The push towards designing biodiverse landscapes is paramount in ameliorating the ensuing biodiversity loss we are facing globally. As this realism seeps into our societal awareness, we are seeing a distinctive change in appreciation of a more biodiverse aesthetic.
Commercially, this is visible in many ways from swapping mowed lawns for native species rich grass and wildflower meadows, introducing a more layered and varied planting palette, reliant of native species, through to the introduction of planted swales.
As of November 2023, with the requirement for BNG (Biodiversity Net Gain) assessments for all planning applications, we envision this trend will continue as native and biodiverse design will be required to secure planning permission. It is hoped that this will help to support countless invertebrate species, in turn supporting our birds, reptiles, amphibians, and small mammal populations, hopefully providing many of these currently endangered species with viable habitat, and people with the joy of encountering them.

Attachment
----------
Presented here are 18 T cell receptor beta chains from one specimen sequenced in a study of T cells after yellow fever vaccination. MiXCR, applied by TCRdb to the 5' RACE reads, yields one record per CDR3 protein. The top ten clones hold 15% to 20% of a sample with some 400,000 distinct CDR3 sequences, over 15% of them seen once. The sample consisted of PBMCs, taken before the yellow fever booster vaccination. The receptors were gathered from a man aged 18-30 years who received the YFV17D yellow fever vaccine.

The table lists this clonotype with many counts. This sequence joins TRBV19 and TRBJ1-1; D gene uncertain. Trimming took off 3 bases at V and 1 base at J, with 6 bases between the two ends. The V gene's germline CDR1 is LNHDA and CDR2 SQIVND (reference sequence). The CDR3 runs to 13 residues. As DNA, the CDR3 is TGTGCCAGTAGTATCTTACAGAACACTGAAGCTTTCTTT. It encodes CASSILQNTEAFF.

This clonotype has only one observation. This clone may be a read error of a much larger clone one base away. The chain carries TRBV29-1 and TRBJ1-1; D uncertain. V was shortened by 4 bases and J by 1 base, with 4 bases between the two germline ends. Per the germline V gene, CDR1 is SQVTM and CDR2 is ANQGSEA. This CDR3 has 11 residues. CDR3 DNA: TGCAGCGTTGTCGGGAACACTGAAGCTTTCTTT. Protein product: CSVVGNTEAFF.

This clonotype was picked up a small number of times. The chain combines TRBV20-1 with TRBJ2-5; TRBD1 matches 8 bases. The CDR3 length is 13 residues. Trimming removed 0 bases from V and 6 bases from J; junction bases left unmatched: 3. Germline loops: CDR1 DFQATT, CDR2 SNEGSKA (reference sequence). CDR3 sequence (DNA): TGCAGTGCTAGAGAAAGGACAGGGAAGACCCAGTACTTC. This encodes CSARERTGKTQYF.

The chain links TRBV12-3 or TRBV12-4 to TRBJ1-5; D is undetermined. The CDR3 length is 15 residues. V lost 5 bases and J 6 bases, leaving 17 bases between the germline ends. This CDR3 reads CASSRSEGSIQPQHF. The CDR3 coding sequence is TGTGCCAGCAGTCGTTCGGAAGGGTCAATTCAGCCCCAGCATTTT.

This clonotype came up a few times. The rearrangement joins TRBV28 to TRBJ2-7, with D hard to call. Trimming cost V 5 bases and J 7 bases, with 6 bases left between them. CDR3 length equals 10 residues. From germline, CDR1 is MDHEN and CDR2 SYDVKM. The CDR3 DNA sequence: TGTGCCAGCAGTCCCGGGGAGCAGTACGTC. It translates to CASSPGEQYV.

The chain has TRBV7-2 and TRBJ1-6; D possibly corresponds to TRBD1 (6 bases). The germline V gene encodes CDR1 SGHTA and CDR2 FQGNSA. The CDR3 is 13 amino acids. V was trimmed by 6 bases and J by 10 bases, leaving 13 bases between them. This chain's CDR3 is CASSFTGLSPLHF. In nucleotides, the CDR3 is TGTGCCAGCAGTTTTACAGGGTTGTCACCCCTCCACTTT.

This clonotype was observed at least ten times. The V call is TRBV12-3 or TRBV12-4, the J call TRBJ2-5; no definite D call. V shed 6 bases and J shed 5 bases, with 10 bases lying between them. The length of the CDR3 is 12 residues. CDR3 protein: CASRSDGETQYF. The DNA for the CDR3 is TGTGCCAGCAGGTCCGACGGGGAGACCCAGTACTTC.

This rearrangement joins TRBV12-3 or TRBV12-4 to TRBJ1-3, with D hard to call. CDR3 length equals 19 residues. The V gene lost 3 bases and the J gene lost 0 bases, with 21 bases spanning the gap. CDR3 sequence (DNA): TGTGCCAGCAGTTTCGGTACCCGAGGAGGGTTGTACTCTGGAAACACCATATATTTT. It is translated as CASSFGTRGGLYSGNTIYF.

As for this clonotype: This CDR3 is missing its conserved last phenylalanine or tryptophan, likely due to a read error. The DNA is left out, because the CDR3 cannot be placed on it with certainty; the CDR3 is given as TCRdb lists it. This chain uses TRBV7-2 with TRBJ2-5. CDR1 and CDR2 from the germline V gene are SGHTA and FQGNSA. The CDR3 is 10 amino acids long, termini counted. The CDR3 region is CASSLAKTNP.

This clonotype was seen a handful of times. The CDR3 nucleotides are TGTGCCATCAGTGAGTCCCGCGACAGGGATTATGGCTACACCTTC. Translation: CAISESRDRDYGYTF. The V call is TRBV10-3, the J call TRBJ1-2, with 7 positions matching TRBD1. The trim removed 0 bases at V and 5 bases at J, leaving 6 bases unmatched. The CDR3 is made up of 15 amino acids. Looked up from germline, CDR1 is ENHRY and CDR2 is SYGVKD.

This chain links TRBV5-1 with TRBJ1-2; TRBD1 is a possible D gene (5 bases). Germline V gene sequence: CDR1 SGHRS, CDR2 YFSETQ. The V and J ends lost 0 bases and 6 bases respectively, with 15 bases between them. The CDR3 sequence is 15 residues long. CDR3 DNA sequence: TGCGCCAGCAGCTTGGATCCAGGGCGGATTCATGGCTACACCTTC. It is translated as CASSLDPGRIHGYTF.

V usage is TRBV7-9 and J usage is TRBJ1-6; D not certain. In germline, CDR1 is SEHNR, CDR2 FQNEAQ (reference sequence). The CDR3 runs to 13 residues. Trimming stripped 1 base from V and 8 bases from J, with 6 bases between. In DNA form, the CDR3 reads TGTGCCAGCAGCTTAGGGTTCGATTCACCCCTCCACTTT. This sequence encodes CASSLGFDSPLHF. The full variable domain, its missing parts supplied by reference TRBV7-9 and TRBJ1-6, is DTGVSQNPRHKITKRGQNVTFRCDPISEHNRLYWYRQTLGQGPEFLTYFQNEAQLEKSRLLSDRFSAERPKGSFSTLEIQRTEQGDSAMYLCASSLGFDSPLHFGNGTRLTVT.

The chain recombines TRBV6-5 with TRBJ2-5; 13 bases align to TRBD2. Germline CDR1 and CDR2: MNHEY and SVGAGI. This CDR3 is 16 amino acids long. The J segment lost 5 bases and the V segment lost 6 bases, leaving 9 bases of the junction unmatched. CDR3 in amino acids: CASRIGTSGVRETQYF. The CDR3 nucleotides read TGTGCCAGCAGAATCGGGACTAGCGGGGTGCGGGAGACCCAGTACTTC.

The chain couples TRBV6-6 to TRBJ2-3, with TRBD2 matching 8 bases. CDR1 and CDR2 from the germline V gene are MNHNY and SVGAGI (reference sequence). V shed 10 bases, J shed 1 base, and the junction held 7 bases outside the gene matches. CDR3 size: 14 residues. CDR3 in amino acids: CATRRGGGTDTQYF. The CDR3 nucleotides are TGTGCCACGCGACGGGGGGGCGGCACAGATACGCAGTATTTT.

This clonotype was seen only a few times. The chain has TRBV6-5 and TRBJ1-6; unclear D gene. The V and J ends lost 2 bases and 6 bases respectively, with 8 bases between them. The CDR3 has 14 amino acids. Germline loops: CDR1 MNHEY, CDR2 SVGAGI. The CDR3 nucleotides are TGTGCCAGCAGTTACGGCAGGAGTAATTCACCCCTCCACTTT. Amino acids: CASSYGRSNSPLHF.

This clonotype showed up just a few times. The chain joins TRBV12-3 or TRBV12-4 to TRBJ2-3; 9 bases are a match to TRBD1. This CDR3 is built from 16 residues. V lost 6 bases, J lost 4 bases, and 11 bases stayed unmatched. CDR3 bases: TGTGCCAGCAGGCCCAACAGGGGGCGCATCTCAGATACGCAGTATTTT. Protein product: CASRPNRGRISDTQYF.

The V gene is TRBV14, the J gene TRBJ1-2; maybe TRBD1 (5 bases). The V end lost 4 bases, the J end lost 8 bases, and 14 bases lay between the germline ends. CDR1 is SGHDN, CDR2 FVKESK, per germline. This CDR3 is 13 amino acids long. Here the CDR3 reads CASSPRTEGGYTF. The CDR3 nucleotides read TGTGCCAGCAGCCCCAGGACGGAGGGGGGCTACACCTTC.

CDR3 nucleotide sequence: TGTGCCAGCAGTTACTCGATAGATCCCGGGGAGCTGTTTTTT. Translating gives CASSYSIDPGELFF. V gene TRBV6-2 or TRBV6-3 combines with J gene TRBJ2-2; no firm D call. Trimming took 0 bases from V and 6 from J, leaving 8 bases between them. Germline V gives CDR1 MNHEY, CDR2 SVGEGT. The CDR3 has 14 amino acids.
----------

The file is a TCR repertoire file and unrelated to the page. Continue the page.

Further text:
South Quay Plaza (image courtesy of HTA design)